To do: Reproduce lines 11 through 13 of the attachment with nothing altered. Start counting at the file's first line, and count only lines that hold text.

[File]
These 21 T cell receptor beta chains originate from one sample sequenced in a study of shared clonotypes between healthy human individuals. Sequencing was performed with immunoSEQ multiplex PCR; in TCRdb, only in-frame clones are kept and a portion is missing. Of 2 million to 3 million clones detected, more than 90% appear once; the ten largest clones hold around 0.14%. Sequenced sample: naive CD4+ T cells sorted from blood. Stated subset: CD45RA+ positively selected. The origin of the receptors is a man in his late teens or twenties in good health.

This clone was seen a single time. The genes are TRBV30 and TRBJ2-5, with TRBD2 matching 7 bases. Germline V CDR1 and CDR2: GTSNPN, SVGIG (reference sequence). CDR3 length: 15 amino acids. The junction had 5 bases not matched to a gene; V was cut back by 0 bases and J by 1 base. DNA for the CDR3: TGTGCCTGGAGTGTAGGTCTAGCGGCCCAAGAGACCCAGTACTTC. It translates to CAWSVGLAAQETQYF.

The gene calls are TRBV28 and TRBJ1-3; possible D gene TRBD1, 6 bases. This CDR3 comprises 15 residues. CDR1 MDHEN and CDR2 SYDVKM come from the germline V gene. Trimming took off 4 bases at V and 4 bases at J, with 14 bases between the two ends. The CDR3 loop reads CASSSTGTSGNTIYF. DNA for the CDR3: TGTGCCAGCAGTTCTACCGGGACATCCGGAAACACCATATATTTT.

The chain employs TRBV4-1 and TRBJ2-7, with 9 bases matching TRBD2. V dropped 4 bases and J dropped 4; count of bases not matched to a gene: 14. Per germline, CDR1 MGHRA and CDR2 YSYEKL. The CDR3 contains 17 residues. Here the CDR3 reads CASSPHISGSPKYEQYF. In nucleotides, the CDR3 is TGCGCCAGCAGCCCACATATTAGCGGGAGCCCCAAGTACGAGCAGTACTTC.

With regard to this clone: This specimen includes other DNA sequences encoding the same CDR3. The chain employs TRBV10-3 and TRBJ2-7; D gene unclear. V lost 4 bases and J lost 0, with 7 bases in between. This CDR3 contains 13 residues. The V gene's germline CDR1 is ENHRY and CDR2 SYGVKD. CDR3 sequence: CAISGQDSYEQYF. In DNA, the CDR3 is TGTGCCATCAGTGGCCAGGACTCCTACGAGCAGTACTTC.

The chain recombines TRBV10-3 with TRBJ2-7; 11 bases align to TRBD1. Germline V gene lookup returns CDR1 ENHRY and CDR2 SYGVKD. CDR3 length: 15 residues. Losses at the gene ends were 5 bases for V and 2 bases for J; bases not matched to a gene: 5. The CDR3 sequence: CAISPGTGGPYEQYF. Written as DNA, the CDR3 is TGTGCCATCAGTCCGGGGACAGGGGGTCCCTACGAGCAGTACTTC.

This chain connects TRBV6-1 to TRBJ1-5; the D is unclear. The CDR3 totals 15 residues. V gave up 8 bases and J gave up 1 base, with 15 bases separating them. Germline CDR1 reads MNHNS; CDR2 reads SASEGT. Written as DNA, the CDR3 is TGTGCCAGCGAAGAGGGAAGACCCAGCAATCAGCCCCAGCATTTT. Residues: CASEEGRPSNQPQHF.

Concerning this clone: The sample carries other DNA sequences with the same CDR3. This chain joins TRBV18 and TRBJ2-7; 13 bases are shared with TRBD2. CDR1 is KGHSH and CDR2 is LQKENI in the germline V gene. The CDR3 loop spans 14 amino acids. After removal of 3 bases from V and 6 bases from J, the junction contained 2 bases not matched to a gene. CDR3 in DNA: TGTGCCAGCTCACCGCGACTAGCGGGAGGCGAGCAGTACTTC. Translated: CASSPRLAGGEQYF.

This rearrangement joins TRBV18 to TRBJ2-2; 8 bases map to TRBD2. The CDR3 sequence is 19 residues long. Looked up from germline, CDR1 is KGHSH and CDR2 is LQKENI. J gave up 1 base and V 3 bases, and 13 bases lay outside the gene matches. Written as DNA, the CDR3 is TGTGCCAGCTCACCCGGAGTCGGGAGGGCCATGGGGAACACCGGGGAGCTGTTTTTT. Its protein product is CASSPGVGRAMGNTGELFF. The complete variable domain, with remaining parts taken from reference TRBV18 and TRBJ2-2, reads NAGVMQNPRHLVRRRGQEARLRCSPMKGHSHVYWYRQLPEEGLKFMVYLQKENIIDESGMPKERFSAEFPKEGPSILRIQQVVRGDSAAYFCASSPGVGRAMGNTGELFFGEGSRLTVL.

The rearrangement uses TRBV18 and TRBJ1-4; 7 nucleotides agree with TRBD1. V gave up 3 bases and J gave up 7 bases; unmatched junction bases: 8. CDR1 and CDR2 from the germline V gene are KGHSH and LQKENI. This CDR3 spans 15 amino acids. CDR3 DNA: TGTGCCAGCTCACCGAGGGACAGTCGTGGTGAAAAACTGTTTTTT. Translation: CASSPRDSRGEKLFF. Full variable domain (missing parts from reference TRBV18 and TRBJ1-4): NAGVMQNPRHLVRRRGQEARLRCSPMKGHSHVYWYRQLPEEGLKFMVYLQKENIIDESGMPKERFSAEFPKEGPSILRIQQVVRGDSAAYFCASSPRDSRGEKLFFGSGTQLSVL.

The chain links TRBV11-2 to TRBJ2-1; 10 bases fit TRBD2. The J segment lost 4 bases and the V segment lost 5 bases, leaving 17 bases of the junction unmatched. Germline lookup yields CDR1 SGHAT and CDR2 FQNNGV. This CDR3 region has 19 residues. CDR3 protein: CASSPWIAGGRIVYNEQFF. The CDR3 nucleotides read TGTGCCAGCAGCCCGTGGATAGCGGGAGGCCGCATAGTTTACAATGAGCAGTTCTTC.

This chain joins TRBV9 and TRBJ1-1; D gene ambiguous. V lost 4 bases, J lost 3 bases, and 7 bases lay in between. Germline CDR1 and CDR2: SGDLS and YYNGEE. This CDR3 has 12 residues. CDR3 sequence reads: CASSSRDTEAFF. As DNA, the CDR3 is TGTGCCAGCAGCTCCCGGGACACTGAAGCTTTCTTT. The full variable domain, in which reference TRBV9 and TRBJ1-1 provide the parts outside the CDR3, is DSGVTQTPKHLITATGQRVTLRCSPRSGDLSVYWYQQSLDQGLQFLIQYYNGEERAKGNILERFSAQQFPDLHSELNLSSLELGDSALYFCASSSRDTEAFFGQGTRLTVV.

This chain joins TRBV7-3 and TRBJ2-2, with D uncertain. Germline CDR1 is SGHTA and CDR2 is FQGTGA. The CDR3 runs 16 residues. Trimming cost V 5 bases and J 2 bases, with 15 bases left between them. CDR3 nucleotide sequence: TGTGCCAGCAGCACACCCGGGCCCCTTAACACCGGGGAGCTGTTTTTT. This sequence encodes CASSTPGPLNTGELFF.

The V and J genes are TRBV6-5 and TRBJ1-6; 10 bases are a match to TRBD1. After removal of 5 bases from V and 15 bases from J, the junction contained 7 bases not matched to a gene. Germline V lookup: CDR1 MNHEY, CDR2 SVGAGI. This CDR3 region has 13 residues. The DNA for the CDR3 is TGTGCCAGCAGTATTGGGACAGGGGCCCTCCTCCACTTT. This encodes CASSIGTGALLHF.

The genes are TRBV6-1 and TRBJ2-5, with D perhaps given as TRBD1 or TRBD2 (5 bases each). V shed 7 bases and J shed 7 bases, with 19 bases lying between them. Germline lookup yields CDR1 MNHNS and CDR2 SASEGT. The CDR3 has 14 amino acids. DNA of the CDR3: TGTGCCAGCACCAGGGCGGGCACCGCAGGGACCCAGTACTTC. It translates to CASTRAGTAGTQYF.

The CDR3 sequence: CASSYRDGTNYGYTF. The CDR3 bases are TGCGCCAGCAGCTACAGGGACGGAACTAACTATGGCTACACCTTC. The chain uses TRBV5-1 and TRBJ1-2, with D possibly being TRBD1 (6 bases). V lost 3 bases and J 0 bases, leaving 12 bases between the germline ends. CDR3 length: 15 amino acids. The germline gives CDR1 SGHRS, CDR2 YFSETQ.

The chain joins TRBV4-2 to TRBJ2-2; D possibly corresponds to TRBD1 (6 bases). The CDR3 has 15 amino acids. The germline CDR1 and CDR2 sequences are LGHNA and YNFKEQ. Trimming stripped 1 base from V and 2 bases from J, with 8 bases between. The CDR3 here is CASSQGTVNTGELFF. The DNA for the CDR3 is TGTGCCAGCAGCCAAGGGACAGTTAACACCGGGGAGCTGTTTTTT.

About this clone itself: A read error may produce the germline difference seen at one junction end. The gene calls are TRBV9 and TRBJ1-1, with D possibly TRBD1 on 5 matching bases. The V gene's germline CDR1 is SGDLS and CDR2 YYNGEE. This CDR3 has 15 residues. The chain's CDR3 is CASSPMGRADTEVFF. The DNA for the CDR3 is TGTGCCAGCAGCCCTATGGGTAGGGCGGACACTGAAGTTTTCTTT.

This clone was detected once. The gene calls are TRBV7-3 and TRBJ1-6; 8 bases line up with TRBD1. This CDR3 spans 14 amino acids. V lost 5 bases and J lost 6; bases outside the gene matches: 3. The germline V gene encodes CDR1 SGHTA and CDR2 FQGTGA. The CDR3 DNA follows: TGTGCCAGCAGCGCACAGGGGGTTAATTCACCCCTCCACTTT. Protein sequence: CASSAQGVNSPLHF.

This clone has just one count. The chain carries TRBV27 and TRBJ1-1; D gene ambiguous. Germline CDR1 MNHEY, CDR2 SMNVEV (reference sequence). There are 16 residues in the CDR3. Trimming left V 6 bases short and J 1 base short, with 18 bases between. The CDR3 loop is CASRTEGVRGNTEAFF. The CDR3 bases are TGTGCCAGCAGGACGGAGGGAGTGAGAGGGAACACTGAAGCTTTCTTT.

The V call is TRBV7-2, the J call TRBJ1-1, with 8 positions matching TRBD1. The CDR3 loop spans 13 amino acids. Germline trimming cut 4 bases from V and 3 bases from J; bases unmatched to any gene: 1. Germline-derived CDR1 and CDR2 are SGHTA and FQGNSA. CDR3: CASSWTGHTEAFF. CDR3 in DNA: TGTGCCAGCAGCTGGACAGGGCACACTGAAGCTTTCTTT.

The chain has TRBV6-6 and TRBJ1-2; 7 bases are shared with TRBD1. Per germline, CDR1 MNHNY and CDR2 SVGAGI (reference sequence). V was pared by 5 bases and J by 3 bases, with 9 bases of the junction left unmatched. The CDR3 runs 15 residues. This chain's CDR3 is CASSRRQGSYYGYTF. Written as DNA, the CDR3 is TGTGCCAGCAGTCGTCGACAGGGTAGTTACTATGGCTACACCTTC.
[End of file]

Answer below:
The chain links TRBV11-2 to TRBJ2-1; 10 bases fit TRBD2. The J segment lost 4 bases and the V segment lost 5 bases, leaving 17 bases of the junction unmatched. Germline lookup yields CDR1 SGHAT and CDR2 FQNNGV. This CDR3 region has 19 residues. CDR3 protein: CASSPWIAGGRIVYNEQFF. The CDR3 nucleotides read TGTGCCAGCAGCCCGTGGATAGCGGGAGGCCGCATAGTTTACAATGAGCAGTTCTTC.

This chain joins TRBV9 and TRBJ1-1; D gene ambiguous. V lost 4 bases, J lost 3 bases, and 7 bases lay in between. Germline CDR1 and CDR2: SGDLS and YYNGEE. This CDR3 has 12 residues. CDR3 sequence reads: CASSSRDTEAFF. As DNA, the CDR3 is TGTGCCAGCAGCTCCCGGGACACTGAAGCTTTCTTT. The full variable domain, in which reference TRBV9 and TRBJ1-1 provide the parts outside the CDR3, is DSGVTQTPKHLITATGQRVTLRCSPRSGDLSVYWYQQSLDQGLQFLIQYYNGEERAKGNILERFSAQQFPDLHSELNLSSLELGDSALYFCASSSRDTEAFFGQGTRLTVV.

This chain joins TRBV7-3 and TRBJ2-2, with D uncertain. Germline CDR1 is SGHTA and CDR2 is FQGTGA. The CDR3 runs 16 residues. Trimming cost V 5 bases and J 2 bases, with 15 bases left between them. CDR3 nucleotide sequence: TGTGCCAGCAGCACACCCGGGCCCCTTAACACCGGGGAGCTGTTTTTT. This sequence encodes CASSTPGPLNTGELFF.